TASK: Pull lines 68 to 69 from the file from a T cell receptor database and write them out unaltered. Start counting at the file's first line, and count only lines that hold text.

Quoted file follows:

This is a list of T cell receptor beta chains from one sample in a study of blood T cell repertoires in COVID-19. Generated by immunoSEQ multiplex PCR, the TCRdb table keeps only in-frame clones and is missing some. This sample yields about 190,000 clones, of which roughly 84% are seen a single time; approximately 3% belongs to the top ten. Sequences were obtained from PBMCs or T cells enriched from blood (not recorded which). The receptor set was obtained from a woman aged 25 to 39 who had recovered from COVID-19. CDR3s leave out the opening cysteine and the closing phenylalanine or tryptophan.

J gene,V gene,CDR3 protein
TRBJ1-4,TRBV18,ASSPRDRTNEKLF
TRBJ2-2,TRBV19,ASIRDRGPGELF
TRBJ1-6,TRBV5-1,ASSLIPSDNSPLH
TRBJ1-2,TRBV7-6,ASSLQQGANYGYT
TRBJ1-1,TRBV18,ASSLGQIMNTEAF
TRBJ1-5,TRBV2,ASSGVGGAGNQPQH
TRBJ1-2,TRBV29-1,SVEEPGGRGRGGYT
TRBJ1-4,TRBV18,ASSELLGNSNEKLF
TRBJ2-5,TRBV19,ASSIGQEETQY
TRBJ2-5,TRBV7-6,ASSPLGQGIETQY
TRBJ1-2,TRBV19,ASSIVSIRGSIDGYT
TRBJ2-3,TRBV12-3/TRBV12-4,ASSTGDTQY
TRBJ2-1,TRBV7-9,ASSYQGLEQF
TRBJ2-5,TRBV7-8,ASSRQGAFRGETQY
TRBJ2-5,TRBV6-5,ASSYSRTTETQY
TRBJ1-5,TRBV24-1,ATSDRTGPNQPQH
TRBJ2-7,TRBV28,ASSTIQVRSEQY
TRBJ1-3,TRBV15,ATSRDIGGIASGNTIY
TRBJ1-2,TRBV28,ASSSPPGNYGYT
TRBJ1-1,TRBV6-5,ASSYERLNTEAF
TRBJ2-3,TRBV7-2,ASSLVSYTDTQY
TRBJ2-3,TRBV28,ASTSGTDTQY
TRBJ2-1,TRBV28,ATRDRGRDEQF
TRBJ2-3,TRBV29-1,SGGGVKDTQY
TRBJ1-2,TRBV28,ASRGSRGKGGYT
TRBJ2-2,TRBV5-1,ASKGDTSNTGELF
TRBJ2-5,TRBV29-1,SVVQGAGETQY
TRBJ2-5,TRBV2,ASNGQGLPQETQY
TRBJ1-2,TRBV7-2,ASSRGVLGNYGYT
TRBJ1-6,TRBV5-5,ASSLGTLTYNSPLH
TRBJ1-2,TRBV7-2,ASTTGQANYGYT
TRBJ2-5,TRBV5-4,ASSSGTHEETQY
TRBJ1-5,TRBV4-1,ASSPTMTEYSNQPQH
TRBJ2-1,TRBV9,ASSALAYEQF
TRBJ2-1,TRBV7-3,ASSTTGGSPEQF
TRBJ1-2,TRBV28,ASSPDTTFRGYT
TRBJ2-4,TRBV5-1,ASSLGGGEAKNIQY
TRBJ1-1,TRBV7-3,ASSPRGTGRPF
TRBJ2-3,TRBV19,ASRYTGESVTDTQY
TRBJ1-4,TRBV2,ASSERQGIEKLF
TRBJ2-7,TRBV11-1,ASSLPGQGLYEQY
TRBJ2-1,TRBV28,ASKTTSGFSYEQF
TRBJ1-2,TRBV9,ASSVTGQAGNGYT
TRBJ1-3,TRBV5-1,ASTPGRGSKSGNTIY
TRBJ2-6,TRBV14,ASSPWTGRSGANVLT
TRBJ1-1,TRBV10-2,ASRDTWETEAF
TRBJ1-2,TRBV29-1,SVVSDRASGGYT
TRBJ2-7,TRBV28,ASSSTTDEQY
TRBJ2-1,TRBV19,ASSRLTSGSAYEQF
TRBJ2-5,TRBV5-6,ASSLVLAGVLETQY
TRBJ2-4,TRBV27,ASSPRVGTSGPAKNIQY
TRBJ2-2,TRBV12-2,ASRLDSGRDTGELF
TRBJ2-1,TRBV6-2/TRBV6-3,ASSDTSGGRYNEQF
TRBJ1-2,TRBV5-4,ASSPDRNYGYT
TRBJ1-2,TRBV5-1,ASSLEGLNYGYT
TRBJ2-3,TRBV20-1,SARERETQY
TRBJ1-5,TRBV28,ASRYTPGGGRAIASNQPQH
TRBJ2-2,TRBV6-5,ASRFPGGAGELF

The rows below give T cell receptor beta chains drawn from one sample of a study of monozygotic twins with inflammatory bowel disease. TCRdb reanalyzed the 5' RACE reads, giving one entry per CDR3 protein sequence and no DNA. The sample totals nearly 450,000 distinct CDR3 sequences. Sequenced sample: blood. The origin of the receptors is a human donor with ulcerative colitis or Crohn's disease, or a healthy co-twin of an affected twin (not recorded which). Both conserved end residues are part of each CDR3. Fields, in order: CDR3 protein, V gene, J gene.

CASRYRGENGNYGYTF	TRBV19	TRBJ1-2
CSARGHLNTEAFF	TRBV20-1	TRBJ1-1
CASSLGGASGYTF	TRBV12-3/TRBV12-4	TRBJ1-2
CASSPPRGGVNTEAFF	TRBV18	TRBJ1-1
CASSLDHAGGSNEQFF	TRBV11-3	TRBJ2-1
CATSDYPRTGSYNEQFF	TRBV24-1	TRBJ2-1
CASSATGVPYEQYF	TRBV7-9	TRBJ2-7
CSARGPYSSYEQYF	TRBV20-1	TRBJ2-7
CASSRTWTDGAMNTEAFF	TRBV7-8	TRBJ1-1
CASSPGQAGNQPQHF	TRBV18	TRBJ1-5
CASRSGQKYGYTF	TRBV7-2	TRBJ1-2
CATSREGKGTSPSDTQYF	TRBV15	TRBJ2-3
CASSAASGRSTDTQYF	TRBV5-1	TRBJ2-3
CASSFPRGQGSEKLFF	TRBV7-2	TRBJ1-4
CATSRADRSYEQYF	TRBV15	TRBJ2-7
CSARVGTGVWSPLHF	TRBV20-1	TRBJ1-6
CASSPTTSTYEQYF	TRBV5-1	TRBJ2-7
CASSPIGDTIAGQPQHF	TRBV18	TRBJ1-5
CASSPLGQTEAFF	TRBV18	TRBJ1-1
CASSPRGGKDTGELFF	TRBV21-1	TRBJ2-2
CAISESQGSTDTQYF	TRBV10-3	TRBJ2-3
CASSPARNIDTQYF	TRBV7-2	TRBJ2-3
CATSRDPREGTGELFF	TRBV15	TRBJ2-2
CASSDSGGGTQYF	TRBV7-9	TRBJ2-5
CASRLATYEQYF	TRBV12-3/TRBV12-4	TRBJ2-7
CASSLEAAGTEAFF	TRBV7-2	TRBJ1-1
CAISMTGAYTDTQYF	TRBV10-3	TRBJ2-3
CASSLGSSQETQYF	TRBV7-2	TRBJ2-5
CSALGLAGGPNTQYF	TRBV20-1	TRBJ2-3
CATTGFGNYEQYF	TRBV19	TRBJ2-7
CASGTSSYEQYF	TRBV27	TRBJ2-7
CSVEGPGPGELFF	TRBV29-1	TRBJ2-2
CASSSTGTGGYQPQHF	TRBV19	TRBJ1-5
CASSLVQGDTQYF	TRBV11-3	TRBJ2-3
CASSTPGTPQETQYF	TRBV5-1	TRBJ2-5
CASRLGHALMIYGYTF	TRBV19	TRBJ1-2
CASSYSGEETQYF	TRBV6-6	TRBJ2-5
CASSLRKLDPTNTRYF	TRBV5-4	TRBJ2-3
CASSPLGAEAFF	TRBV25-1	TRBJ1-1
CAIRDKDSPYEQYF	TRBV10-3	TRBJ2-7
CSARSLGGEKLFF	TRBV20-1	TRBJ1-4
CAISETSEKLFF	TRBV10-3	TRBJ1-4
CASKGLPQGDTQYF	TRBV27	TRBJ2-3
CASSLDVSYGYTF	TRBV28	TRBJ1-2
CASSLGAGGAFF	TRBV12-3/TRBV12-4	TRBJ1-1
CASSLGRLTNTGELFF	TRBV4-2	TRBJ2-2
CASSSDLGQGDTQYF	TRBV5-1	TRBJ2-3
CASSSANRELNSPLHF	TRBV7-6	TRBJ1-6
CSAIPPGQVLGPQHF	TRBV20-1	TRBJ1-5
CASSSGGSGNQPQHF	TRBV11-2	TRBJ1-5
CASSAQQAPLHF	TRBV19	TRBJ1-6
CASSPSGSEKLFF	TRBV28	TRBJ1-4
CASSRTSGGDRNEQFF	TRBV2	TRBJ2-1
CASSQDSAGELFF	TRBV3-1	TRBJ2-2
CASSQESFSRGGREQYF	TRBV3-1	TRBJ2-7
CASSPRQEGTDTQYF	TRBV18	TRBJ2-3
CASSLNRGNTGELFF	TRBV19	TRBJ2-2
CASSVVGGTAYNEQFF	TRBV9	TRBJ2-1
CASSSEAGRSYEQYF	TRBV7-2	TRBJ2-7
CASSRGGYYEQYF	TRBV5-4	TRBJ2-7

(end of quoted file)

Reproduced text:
CASSATGVPYEQYF	TRBV7-9	TRBJ2-7
CSARGPYSSYEQYF	TRBV20-1	TRBJ2-7